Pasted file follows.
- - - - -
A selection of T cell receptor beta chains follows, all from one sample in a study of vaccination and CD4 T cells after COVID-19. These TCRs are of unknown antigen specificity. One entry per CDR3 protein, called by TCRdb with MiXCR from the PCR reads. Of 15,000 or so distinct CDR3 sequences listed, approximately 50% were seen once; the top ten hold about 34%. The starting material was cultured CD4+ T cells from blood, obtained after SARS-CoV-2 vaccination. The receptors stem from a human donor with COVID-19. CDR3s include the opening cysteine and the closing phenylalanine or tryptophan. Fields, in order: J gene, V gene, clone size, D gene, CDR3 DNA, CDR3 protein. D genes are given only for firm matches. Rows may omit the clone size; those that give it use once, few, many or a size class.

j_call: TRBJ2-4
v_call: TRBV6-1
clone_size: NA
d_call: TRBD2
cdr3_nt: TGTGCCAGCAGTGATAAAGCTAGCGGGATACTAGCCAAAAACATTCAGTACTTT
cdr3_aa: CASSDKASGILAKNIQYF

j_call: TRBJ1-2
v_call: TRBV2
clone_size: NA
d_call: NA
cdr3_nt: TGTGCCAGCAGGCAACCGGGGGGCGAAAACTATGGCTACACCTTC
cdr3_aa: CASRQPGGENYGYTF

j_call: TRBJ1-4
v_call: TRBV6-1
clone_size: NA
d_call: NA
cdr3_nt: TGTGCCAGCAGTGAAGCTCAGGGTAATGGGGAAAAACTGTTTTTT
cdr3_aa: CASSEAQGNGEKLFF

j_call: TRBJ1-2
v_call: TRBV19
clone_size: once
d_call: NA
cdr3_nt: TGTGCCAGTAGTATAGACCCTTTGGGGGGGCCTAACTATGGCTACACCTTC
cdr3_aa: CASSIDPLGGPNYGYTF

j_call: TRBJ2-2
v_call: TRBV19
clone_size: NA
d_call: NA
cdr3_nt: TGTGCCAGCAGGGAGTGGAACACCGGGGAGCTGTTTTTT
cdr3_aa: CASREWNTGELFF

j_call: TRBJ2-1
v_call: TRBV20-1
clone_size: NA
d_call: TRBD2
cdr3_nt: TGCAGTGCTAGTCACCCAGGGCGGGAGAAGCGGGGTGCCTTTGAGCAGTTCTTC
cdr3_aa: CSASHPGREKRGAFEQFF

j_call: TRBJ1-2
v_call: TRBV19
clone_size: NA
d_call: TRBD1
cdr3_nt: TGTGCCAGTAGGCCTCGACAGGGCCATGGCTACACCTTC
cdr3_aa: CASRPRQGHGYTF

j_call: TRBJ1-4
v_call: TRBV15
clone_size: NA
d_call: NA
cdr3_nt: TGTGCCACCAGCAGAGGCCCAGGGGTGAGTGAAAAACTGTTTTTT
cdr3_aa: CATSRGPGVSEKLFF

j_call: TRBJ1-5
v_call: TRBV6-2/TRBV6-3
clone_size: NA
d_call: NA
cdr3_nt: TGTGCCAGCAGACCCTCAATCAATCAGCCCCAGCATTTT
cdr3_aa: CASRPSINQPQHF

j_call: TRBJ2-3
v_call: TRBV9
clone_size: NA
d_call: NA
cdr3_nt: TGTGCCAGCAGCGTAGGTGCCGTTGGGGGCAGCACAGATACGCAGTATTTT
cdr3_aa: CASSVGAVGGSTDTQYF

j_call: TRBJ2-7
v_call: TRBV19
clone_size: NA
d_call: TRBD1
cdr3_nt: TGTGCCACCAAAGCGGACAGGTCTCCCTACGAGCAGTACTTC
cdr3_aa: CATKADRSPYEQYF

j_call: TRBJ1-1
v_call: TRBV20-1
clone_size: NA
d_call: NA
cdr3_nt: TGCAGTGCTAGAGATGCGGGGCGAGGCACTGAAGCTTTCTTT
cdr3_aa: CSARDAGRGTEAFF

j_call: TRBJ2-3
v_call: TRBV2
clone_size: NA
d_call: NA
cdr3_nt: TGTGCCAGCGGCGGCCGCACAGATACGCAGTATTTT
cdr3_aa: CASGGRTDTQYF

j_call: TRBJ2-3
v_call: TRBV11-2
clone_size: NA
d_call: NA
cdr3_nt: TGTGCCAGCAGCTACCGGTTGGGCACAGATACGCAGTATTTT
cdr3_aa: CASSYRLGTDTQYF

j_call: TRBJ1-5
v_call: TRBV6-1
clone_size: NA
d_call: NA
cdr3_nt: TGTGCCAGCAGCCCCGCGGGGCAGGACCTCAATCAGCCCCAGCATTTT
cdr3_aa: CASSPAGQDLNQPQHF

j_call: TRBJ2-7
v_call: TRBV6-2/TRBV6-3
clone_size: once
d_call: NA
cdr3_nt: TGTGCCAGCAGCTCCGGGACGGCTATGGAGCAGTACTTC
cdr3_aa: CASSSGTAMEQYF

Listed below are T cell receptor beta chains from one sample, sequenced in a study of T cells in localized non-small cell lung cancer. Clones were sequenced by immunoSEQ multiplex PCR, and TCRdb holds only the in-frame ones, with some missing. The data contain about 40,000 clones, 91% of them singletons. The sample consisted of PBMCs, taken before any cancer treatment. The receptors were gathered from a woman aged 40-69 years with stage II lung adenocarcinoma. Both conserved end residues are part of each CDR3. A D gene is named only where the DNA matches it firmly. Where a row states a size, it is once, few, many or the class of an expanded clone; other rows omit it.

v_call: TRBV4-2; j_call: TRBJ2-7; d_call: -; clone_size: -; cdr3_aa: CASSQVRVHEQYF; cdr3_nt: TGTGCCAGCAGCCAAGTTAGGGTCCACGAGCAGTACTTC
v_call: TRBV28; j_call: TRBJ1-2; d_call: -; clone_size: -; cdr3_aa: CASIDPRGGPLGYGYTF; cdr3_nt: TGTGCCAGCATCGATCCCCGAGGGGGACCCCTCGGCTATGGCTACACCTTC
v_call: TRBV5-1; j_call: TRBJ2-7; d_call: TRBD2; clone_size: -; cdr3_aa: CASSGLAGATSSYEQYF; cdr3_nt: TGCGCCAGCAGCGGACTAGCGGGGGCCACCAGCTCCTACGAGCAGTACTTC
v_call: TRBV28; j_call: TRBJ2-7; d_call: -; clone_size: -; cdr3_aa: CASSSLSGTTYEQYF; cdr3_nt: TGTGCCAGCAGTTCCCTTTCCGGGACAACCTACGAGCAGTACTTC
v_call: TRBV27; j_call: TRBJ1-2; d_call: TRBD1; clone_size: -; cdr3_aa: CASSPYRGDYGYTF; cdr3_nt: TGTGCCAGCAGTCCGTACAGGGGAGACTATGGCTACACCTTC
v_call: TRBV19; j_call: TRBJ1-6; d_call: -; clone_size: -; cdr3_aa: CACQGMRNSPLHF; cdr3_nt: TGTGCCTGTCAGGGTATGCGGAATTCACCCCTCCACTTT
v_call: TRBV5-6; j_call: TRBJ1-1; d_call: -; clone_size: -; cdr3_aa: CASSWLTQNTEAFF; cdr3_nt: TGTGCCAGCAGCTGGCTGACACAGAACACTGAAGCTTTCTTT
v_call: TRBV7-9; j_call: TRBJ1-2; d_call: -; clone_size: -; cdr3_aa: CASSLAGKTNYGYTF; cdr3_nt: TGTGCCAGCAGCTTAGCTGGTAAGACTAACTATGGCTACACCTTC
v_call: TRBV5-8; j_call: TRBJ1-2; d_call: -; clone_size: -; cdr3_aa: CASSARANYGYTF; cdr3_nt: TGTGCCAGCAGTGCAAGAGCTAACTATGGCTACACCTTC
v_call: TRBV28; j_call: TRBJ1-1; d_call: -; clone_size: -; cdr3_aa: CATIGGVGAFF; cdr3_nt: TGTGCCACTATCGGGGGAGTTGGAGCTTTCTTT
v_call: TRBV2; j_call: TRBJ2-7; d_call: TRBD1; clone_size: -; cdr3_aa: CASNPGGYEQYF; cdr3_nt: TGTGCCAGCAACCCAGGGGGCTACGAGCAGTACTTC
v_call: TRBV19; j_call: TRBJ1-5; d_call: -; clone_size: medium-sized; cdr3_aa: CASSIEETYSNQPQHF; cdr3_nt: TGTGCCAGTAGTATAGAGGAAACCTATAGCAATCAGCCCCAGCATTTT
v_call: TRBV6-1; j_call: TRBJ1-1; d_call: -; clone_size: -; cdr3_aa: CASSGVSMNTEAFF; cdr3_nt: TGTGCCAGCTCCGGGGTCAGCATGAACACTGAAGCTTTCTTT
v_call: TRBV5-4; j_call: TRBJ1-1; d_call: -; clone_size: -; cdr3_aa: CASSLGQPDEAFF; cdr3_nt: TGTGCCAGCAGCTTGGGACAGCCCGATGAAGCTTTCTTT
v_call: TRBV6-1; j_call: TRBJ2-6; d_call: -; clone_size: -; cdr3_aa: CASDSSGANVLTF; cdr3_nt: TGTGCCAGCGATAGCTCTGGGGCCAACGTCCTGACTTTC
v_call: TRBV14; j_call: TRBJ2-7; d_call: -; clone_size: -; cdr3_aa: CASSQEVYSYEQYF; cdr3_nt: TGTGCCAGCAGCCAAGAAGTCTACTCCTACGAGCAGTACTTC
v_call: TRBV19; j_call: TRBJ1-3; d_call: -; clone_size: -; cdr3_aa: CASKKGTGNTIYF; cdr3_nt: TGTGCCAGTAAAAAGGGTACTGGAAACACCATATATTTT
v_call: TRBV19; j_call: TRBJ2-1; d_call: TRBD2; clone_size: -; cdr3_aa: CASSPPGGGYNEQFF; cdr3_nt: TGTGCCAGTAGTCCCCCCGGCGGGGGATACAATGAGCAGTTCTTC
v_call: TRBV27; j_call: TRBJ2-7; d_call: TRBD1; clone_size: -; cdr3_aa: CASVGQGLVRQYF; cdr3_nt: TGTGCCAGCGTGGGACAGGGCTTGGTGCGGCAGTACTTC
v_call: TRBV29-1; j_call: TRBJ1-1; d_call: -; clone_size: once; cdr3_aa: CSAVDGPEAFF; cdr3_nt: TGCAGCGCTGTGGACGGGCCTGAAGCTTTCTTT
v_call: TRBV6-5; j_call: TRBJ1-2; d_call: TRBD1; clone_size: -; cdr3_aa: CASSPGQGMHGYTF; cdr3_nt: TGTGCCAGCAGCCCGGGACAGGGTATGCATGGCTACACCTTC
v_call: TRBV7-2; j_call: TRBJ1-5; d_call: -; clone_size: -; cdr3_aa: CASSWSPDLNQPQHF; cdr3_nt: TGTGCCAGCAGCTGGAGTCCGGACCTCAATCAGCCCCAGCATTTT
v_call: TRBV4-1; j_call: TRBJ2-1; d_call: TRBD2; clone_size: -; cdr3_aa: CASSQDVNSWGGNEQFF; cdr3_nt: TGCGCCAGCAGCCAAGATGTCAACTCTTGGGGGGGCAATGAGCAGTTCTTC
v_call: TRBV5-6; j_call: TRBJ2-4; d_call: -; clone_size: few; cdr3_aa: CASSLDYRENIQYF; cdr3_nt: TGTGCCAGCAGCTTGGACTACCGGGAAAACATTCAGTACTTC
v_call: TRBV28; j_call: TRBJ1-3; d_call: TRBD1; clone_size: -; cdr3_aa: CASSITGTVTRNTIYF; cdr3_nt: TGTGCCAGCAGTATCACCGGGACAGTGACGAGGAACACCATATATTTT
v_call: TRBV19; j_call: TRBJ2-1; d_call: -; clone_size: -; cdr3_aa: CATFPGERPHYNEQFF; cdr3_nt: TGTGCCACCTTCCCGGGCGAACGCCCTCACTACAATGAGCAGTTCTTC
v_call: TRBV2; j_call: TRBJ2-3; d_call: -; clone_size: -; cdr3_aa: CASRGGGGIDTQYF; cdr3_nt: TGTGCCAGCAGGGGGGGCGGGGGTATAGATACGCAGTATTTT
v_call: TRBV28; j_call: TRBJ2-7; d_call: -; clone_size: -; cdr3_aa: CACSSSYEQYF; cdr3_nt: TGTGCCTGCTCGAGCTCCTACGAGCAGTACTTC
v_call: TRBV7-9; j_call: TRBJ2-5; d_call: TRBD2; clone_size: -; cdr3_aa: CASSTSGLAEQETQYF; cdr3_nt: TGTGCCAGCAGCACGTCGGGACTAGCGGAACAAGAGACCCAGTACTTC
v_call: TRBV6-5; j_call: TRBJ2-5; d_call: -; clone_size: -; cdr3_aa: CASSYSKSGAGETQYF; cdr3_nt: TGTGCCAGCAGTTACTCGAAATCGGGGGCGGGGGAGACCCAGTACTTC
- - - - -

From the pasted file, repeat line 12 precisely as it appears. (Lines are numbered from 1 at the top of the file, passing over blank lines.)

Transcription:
cdr3_nt: TGTGCCAGCAGGCAACCGGGGGGCGAAAACTATGGCTACACCTTC